Wilkins travels his own path on and off the court

Sion Wilkins might be the first American Indian to play a match in Division I tennis.

Bob Wothe

Every time Sion Wilkins steps onto a tennis court for Minnesota’s men’s tennis team, he’s making history.

Though there’s no official statistic saying so, the sophomore said he believes he is the first American Indian to ever grace a Division I court in match play. He came to that conclusion after talking to coaches around the country as well as fellow American Indian players.

Wilkins, who is of Navajo and Lumbee heritage, was born on the Navajo Indian Reservation in northern Arizona but bounced around between the reservation, North Carolina and Minnesota in his youth.

As such, his road to being a trailblazer has been anything but typical.

Because tennis is not a popular sport on the reservation, Wilkins said, he didn’t even get into it until the age of 14 – a far cry from most players, who had rackets in their hands from the moment they could grasp them.

But Wilkins said his late entry is not necessarily a bad thing.

“There are positives and negatives to it,” Wilkins said. “On the negative side, I might not have the match experience as some of the other guys. But I think I’m a little more fresh to the game and hungry. I didn’t get burnt out when I was young.”

And once he started playing tennis, he couldn’t be stopped.

He got involved in tournaments and eventually helped lead Minneapolis South High School to the 2000 state championship with the help of fellow Gophers D.J. Geatz and Mikey Kantar.

Then, in 2001, Wilkins and Kantar won the state doubles title.

But Wilkins wasn’t immediately sure of his future after high school and took a year off, trying to decide whether to try his hand at a Division I or II institution.

Eventually, he got in touch with his friend Geatz’s dad, Minnesota coach David Geatz, who had shown some interest in Wilkins in high school. Wilkins was given an academic scholarship and suited up for the Gophers in 2003.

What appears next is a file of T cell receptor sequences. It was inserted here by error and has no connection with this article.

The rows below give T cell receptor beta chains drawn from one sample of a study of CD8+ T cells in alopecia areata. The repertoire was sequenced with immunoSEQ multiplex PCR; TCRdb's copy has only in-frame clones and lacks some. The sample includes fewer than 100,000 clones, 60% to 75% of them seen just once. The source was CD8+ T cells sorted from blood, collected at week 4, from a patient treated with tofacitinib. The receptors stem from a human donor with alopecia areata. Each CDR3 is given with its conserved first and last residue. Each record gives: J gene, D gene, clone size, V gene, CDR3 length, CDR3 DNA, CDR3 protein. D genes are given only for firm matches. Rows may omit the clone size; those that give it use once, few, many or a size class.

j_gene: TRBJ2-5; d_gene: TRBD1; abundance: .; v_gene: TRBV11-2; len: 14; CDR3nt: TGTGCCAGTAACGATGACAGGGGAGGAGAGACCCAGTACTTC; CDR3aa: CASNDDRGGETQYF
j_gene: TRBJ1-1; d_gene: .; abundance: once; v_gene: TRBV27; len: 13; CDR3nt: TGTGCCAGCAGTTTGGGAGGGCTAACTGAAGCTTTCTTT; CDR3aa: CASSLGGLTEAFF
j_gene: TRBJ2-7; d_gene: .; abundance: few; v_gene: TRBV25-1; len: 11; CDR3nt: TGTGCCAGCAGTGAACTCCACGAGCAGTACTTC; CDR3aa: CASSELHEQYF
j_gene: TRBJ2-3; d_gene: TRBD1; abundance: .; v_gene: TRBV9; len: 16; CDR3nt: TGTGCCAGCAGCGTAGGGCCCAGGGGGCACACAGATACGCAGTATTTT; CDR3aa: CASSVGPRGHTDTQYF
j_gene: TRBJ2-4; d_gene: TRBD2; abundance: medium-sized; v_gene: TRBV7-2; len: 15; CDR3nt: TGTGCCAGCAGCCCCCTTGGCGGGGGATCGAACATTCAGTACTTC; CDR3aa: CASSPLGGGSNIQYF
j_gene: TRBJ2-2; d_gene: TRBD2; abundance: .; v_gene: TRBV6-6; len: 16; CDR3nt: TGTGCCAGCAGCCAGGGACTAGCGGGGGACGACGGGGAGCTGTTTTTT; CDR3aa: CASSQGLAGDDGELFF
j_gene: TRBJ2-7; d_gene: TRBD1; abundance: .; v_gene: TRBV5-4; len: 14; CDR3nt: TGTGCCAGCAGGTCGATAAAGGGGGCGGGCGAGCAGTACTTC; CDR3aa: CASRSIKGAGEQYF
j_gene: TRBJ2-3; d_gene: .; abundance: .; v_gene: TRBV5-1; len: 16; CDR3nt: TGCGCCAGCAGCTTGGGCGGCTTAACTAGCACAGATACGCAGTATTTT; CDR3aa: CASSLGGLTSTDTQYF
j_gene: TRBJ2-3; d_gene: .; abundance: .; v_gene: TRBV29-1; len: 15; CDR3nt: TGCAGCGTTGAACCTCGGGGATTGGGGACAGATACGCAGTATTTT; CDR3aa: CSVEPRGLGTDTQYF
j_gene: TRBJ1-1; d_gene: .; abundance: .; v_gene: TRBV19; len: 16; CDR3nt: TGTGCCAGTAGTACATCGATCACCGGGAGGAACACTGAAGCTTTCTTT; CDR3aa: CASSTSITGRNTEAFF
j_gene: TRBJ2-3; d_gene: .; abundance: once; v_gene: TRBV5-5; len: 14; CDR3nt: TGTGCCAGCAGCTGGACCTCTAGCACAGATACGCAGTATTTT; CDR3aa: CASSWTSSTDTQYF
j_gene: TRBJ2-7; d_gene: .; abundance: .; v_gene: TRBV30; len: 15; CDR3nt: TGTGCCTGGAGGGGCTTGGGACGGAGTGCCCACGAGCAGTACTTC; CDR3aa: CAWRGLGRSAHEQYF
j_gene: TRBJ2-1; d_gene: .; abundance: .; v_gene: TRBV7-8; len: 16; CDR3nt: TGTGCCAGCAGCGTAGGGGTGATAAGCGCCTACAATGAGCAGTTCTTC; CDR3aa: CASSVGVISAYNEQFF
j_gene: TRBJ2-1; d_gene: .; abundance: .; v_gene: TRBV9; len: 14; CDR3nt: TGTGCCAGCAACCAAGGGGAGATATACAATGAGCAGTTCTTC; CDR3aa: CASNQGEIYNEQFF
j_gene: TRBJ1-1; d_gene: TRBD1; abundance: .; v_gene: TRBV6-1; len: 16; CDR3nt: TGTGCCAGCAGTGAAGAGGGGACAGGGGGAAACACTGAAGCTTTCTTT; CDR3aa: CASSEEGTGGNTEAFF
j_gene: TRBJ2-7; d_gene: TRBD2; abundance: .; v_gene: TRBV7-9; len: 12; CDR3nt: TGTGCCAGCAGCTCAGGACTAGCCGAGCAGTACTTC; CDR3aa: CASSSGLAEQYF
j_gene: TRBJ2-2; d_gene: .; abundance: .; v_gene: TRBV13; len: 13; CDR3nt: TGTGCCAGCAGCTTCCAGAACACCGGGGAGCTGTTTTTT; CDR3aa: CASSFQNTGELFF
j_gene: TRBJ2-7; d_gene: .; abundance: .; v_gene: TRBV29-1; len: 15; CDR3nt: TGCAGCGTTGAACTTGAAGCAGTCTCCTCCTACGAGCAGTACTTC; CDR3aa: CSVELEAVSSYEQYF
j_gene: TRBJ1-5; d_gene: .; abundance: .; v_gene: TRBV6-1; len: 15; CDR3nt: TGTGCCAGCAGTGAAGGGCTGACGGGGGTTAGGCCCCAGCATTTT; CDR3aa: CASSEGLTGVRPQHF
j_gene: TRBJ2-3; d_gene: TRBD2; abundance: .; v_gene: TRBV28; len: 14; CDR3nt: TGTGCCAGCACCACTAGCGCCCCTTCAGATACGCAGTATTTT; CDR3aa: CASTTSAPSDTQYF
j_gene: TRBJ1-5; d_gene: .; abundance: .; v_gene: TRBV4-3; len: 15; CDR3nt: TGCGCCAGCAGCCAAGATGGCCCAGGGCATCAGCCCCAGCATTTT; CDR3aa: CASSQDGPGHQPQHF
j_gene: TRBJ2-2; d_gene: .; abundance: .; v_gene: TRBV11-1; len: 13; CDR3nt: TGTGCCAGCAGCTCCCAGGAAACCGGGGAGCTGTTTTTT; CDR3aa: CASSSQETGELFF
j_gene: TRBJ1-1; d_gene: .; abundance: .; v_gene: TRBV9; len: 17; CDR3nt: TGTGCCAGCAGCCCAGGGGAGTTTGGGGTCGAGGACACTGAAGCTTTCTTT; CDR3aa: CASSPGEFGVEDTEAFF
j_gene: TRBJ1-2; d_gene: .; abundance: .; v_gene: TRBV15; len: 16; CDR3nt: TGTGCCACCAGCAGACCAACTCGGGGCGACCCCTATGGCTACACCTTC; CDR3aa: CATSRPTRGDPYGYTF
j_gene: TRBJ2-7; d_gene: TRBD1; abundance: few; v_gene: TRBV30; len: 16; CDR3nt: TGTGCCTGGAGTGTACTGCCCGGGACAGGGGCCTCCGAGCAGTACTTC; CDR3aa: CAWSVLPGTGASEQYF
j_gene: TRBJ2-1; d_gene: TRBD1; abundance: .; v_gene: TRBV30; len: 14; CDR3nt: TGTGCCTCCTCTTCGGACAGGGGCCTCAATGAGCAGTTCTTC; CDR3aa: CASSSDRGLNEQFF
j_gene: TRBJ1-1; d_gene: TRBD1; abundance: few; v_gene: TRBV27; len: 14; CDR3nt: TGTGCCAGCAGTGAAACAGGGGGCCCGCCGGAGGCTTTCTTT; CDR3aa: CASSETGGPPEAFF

Since then, the 20-year-old sport studies and American Indian studies student – his father, David Wilkins, is chairman in the department – has been very successful in tennis.

“Sion’s a great role model for our younger kids,” said Craig Pasqua, president of the North American Indian Tennis Association. “And he’s beaten me the last couple of years, so he can be tough.”

That might be an understatement. In the crown jewel of Pasqua’s organization, the 2004 National Indian Tennis Championships, held in Oklahoma City, Wilkins cleaned up.

He won the men’s open national title, the men’s doubles title and the mixed doubles open title with his sister, 15-year-old Niltooli Wilkins.

But Sion Wilkins wasn’t the only Wilkins who had a field day at the championships. His sister also won the mixed 7.0 doubles title with their 11-year-old brother, Nazhone Wilkins, who, incidentally, won the under-14 title.

“It’s just a great tennis family,” Kantar said. “His little brother comes out here sometimes and plays in bare feet, and even then he’s crazy good.”

Most of Sion Wilkins’ family is a fixture at Baseline Tennis Center during matches, regardless of whether he is playing.

But he said he’d like to get on the court more often. He’s been in and out of the lineup because of injuries and suspensions to other players, and he’s currently 4-6 in singles and 1-10 in doubles through 16 duals this spring.

Judging from interim coach David Wheaton’s reaction, such an opportunity might be forthcoming.

“He could be very important for us in doubles down the stretch,” Wheaton said. “He’s got good baseline fundamentals, and he’s very close to starting in the top six.”

Getting that permanent spot in the lineup would be just one more barrier Sion Wilkins has blown past.

From there, he can focus on making other types of history and setting an even better example than he already has.

“I keep in touch with family on the reservation, and a lot of the kids look up to me,” Sion Wilkins said. “Going to college and playing sports is something that’s kind of rare on the reservation, and my family is proud of me for it.”